Hume’s friend and Scottish compatriot, Adam Smith, also placed sympathy at the centre of his great work on ethics, The Theory of Moral Sentiments. Writing twenty years after Hume’s Treatise, Smith started with the famous lines:

How selfish soever man may be supposed, there are evidently some principles of his nature, which interest him in the fortune of others, and render their happiness necessary to him, though he derives nothing from it except the pleasure of seeing it.11

Smith too called this phenomenon sympathy or "fellow feeling” and also saw imagination as its source: our ability to conceive of others’ suffering and feel it as our own, albeit inevitably to a lesser degree than the person suffering.

In their attention to sentiment, Hume and Smith were following the great Italian medieval Christian theologian Thomas Aquinas, who had recognized compassion or misericordia as the instant heartfelt emotion in which we feel the suffering of others as if it were our own and which then prompts us with a desire to act in order to relieve their suffering.12

Hume and Smith were both convinced that the rule of sympathy or fellow feeling extends universally across the world but is inevitably reduced in power, but not in principle, by distance between people. Our actual ability to feel for people far away is not the same as our ability to feel for people who are near us or whom we know. The range of our sympathy varies but not the moral principle of care and concern that creates it. So passion varies, but principles do not:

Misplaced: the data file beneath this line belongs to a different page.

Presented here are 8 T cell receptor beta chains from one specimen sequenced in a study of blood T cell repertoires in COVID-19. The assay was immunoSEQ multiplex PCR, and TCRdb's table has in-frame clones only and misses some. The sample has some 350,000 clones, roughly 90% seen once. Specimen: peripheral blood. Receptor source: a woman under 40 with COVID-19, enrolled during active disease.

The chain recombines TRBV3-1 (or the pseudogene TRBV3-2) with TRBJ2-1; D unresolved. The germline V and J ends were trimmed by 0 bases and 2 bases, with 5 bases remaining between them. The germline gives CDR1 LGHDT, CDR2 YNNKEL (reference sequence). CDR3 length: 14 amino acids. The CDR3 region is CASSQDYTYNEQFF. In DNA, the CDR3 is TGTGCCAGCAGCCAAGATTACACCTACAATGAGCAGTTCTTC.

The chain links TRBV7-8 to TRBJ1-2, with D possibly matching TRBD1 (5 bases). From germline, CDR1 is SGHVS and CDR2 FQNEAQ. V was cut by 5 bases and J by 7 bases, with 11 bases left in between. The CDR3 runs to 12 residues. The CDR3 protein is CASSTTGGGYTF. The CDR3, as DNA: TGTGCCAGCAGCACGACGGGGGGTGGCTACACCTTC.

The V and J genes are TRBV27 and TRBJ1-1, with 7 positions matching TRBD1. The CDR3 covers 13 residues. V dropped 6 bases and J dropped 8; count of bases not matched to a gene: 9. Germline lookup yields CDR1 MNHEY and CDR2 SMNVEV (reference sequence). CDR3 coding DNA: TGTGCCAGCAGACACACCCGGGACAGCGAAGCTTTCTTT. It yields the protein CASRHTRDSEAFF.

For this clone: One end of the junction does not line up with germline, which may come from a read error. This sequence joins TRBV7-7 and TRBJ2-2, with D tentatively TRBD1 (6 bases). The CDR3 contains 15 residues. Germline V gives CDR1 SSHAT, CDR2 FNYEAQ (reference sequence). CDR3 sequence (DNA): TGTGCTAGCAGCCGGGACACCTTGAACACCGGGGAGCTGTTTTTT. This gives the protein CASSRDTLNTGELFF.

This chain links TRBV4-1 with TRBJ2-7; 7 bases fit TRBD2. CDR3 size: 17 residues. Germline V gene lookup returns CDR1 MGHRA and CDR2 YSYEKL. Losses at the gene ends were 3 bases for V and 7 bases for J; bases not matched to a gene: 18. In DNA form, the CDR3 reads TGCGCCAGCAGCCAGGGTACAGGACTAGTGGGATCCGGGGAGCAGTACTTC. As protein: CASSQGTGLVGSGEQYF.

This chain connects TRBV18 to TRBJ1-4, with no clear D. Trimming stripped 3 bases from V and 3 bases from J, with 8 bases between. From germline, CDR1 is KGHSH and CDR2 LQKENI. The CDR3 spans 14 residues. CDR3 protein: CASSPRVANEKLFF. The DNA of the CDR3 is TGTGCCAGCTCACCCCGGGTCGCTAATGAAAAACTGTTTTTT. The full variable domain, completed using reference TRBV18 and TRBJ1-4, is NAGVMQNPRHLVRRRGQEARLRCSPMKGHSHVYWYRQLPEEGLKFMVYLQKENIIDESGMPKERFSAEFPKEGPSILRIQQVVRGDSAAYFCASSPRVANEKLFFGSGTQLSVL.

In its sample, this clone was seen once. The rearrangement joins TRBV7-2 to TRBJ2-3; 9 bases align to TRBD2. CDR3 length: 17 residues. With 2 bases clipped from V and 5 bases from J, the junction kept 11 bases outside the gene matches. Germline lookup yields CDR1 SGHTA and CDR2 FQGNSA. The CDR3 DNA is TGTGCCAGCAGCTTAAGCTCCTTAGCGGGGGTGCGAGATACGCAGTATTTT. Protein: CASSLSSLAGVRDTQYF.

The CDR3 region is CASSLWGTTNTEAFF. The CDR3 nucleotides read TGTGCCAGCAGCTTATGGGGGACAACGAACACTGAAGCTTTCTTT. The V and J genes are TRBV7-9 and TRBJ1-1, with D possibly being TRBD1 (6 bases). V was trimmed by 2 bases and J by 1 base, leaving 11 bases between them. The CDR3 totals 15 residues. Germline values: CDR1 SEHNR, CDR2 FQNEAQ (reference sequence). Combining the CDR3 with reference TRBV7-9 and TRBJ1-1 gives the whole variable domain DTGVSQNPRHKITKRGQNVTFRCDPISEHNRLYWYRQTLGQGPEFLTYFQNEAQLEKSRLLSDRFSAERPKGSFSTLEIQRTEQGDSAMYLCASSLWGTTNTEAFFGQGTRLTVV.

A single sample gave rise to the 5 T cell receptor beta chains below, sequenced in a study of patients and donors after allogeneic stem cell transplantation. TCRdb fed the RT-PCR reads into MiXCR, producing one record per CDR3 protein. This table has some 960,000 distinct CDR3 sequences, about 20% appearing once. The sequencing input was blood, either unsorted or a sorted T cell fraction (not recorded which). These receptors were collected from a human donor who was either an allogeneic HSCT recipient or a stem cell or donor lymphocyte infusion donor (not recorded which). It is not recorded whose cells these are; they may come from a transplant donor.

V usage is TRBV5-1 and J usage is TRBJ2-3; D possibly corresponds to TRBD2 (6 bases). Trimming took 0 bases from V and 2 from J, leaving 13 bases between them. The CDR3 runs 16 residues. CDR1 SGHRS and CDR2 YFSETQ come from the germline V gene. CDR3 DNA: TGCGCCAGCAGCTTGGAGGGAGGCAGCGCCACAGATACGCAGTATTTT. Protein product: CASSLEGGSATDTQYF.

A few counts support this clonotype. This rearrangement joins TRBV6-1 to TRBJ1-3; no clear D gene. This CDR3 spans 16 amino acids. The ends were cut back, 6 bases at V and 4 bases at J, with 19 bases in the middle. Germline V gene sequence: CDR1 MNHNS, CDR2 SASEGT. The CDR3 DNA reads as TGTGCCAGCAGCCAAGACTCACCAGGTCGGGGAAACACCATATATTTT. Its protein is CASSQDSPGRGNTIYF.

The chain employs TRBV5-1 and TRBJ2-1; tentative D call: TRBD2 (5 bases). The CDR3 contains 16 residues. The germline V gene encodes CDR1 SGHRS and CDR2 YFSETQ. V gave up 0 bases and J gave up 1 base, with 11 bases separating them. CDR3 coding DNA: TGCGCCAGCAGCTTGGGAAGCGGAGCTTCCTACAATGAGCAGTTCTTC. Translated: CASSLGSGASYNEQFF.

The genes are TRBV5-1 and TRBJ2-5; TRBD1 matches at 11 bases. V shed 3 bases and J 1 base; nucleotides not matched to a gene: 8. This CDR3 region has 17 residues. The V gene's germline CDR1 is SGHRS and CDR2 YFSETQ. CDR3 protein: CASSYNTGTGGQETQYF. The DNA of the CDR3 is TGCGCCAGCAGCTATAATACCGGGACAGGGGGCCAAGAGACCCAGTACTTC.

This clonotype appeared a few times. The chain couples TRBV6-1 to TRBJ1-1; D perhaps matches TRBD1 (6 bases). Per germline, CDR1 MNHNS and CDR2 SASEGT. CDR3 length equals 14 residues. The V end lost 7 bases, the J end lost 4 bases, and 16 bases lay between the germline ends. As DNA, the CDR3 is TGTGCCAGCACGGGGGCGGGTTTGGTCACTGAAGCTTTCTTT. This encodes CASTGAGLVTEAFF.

We sympathize more with persons contiguous to us, than with persons remote from us: more with our acquaintance, than with foreigners. But not withstanding this variation of our sympathy, we give the same approbation to the same moral qualities in China as in England.13

What is cruel and painful remains so, whether you know about it or not; but distance makes a difference to how we feel. Scale matters too. Modern psychological studies show clearly that there are quantitative limits to affect, and that larger numbers tend to move us less. Paul Slovic at the University of Oregon has coined the term "psychic numbing” to describe what happens to us when we are faced with the enormous numbers of dead and suffering in mass atrocities. He and his co-authors show how very large numbers far away "do not feel real”, and suggest that our moral intuition seems to fail when faced with truly massive suffering. We cannot truly envisage it and our ethical response short-circuits to a certain kind of numbness. We care but cannot really imagine enough to trigger a proportionate sense of outrage and action. This numbing presents hard problems for mobilizing humanitarian and political action around mass atrocities. It is also the reason why "when it comes to eliciting compassion, the identified individual has no peer” in marketing and mobilizing humanitarian concern.14 Our sympathy, although essentially universal, does have limits, it seems. If we cannot really imagine suffering, we cannot really feel it and so we fail or struggle to respond to it. Hume and Slovic are both realistic about the limits of compassion in global politics.